Copyright © 2006 The Associated Press. All rights reserved. The information contained in the AP News report may not be published, broadcast, rewritten or redistributed without the prior written authority of The Associated Press.



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Link
Link Posted: 10/30/2006 5:07:41 AM EST
Well, now that his captors have the whole story, I'm sure he doesn't have much of a chance. Fucking Media.
Link Posted: 10/30/2006 5:09:28 AM EST
Yup.

Link Posted: 10/30/2006 5:10:55 AM EST
Unfortunately, he is most likely a dead man. I hope they get what's coming to them for doing this
Link Posted: 10/30/2006 5:11:30 AM EST
Sorry about the detour, but this does bring up an interesting constitutional argument.

Is the government's regulation of these kind of marriages constitutional? The supreme court has already held that issues of marriage are fundamental rights and subject to the highest levels of scrutiny. Food for thought, I suppose.
Link Posted: 10/30/2006 5:11:47 AM EST

Originally Posted By mac130:
Well, now that his captors have the whole story, I'm sure he doesn't have much of a chance. Fucking Media.



I bet they already knew.

It was probably common knowledge in the neighborhood and someone local dropped a dime on him.
Link Posted: 10/30/2006 5:15:06 AM EST
[Last Edit: 10/30/2006 5:15:37 AM EST by mac130]

Originally Posted By pulpsmack:
Sorry about the detour, but this does bring up an interesting constitutional argument.

Is the government's regulation of these kind of marriages constitutional? The supreme court has already held that issues of marriage are fundamental rights and subject to the highest levels of scrutiny. Food for thought, I suppose.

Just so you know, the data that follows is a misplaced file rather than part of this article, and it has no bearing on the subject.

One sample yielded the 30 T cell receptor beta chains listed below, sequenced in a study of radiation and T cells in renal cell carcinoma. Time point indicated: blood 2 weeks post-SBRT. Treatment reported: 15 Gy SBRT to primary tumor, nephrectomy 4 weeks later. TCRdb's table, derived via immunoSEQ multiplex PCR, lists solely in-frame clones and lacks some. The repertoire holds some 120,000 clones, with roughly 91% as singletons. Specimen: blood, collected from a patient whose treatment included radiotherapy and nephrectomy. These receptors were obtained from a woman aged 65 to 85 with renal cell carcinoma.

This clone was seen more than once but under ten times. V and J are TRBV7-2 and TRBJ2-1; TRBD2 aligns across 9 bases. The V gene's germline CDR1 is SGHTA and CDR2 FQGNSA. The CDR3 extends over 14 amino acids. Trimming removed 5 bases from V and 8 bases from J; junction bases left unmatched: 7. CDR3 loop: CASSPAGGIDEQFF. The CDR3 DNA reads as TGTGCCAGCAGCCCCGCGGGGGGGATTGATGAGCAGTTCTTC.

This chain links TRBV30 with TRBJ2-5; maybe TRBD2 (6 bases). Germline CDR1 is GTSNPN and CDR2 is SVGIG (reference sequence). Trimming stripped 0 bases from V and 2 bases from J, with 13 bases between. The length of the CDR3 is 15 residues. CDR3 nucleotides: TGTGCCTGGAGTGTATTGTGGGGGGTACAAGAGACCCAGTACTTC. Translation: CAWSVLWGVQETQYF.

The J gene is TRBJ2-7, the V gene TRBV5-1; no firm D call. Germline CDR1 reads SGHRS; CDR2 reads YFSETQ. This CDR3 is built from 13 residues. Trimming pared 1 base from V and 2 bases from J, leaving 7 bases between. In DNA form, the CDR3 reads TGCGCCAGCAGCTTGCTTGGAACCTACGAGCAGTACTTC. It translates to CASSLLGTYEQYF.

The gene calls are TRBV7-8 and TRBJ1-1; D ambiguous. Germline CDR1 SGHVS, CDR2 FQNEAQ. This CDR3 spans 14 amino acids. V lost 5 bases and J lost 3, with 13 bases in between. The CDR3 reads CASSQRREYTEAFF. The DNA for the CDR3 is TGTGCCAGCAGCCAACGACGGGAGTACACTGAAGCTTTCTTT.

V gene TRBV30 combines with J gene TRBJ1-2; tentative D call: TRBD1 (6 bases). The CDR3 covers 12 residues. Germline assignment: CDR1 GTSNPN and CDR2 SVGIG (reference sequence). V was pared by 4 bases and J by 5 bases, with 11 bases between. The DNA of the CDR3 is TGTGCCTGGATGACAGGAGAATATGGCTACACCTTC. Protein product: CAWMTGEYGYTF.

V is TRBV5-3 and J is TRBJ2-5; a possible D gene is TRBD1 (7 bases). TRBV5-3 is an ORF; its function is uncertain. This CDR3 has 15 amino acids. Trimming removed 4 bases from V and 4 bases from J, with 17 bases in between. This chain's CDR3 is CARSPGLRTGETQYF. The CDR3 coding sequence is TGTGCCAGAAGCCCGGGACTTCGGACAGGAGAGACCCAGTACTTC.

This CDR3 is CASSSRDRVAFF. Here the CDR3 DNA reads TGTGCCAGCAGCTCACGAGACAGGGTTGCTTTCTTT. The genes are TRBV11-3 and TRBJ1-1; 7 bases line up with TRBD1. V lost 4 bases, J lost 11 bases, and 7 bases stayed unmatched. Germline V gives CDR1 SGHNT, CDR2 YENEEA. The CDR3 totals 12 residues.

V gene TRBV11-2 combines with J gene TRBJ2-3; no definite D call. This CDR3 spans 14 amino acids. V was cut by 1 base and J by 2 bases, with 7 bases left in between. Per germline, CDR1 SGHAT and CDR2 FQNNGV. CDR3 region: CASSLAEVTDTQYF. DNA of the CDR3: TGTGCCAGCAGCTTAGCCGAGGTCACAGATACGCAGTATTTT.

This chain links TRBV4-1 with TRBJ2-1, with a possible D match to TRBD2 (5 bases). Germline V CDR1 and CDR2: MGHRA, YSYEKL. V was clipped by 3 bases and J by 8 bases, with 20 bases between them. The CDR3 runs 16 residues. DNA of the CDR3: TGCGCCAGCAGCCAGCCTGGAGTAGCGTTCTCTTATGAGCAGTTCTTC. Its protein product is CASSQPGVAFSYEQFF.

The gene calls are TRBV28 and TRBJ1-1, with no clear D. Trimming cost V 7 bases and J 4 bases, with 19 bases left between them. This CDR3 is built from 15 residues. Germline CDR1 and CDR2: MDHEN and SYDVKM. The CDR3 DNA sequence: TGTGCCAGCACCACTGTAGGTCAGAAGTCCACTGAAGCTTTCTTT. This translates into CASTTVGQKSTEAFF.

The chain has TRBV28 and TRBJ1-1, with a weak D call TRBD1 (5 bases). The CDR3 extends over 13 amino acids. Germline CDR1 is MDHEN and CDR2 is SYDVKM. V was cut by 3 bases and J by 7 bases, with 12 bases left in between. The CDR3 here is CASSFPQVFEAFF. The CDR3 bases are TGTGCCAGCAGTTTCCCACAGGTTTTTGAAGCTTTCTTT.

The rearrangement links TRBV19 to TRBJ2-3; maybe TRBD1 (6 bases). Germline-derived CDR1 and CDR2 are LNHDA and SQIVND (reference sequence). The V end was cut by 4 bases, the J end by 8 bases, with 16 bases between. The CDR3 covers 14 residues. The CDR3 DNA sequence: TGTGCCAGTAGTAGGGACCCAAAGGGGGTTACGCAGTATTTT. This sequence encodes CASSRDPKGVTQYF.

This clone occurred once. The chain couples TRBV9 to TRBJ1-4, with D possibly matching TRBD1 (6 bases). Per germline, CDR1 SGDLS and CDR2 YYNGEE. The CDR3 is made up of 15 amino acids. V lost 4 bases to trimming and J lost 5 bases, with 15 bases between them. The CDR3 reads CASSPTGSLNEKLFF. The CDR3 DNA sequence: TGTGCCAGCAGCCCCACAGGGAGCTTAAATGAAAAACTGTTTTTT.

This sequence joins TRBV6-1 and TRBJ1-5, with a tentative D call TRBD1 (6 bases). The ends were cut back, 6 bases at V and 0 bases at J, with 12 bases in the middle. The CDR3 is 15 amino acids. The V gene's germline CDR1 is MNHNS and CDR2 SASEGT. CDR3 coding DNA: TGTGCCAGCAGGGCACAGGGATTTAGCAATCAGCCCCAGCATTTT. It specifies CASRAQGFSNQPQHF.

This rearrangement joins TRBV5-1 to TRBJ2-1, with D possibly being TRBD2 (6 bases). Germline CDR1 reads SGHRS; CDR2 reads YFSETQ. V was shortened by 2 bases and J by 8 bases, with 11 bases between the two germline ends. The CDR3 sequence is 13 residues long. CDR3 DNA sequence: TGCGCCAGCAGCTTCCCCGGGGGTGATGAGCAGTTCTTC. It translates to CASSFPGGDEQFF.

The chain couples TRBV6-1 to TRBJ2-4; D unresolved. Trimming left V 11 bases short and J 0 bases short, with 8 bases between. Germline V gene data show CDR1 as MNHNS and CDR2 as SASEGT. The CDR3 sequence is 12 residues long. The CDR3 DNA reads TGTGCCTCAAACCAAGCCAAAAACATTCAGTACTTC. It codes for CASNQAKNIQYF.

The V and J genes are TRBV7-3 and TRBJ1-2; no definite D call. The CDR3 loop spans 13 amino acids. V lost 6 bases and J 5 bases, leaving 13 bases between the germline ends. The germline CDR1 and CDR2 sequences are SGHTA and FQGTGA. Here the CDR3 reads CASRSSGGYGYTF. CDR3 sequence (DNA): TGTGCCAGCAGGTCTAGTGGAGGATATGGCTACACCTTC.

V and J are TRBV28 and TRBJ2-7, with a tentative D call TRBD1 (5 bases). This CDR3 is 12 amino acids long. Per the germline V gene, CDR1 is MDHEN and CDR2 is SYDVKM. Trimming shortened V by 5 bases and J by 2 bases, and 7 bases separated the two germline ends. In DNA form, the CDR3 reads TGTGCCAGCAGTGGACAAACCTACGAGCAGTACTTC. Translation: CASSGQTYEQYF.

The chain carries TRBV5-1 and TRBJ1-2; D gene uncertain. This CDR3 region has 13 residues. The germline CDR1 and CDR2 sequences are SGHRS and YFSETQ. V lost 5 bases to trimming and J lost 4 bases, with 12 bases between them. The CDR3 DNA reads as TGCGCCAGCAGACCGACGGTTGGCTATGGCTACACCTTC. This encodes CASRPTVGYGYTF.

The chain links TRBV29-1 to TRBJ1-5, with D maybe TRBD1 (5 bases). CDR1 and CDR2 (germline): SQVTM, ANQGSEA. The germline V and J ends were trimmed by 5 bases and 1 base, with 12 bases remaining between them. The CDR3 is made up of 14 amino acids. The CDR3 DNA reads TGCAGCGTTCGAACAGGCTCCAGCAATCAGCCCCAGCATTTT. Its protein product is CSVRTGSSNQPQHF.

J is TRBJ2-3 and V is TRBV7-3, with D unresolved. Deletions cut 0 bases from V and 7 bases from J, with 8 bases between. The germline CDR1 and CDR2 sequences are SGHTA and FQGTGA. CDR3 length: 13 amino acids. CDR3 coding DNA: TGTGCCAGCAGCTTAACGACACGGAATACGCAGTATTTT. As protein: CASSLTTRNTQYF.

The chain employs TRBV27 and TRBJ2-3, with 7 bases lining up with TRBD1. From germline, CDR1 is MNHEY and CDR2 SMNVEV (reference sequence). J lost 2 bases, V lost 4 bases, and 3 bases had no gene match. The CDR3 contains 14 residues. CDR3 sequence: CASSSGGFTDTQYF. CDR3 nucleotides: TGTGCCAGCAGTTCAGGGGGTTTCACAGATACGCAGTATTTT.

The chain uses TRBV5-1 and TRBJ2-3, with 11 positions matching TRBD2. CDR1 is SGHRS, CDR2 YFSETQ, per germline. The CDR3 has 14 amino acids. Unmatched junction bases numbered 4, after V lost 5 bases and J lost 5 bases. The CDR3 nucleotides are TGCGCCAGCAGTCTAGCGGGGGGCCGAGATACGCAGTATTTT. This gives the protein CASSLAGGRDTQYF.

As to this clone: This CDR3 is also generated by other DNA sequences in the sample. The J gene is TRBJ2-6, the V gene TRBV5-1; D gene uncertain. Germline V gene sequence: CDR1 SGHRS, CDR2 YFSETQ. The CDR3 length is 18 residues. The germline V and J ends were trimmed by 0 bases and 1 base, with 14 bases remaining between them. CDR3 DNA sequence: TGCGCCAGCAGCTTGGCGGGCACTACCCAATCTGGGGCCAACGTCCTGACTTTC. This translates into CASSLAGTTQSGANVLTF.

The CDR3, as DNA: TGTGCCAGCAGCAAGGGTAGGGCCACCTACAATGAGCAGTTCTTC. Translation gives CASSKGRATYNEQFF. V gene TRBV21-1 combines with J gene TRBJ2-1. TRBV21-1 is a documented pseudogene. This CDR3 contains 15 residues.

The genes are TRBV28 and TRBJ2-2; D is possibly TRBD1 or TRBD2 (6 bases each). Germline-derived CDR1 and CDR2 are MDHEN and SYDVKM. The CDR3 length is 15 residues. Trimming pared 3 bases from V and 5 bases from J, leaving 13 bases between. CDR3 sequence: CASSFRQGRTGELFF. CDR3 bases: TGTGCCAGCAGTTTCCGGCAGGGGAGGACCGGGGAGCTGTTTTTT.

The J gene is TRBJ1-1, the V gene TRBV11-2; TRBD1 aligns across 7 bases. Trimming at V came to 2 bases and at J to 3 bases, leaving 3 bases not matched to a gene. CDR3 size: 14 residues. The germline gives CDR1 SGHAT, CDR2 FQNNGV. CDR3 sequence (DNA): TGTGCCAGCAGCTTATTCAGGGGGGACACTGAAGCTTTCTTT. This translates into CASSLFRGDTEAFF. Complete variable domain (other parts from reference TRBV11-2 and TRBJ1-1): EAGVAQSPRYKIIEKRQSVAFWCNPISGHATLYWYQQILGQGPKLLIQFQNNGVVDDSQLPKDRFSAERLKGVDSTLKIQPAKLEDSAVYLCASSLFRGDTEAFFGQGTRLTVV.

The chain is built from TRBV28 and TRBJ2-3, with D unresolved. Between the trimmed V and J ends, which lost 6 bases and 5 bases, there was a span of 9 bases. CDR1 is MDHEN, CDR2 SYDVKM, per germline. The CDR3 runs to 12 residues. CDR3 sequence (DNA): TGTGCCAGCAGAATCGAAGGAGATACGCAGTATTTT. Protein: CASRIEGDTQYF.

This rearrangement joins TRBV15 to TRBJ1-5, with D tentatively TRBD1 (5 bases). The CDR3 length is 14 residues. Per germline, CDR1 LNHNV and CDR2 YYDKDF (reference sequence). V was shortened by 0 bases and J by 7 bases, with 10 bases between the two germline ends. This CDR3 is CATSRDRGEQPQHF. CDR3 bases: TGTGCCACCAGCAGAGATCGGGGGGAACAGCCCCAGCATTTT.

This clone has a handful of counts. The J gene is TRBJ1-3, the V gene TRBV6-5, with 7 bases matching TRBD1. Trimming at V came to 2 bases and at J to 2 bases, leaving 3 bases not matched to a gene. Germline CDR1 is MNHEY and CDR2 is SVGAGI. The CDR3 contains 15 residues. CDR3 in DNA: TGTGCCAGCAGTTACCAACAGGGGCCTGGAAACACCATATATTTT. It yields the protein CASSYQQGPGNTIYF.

I think he can be punished by the Military. It may cost him career, but the marriage would still stand.
Link Posted: 10/30/2006 5:18:04 AM EST

Originally Posted By captainpooby:

Originally Posted By mac130:
Well, now that his captors have the whole story, I'm sure he doesn't have much of a chance. Fucking Media.



I bet they already knew.

It was probably common knowledge in the neighborhood and someone local dropped a dime on him.


Agreed. He should have never told them what his job was, but the family should have never talked to the media either. Sometimes all they need is that verification from the media.
Link Posted: 10/30/2006 5:20:34 AM EST

Originally Posted By captainpooby:

Originally Posted By mac130:
Well, now that his captors have the whole story, I'm sure he doesn't have much of a chance. Fucking Media.



I bet they already knew.

It was probably common knowledge in the neighborhood and someone local dropped a dime on him.


You got it.
Link Posted: 10/30/2006 5:22:43 AM EST
This is terrible...they'll kill him to show the woman and the rest of them to not marry infidels.



HH
Link Posted: 10/30/2006 5:32:23 AM EST

Originally Posted By mac130:
Well, now that his captors have the whole story, I'm sure he doesn't have much of a chance. Fucking Media.


Did you even read the article?

They had the whole story in the first place, thats why they took him.
Link Posted: 10/30/2006 5:35:15 AM EST

Originally Posted By FunYun1983:

Originally Posted By mac130:
Well, now that his captors have the whole story, I'm sure he doesn't have much of a chance. Fucking Media.


Did you even read the article?

They had the whole story in the first place, thats why they took him.


Did you read my posts? The family knew, the captors suspected, and now the media has confirmed.
Link Posted: 10/30/2006 5:45:24 AM EST
[Last Edit: 10/30/2006 5:46:01 AM EST by Johninaustin]

Originally Posted By HoustonHusker:
This is terrible...they'll kill him to show the woman and the rest of them to not marry infidels.



HH


He's a not an infidel. I don't even really see any indication that he is American, and even though the media calls him a soldier, was he really a contract translator? It seems damn weird than a soldier is allowed to wander around the population at will and live on the economy away from his unit..
Link Posted: 10/30/2006 5:53:16 AM EST

Originally Posted By Johninaustin:

Originally Posted By HoustonHusker:
This is terrible...they'll kill him to show the woman and the rest of them to not marry infidels.



HH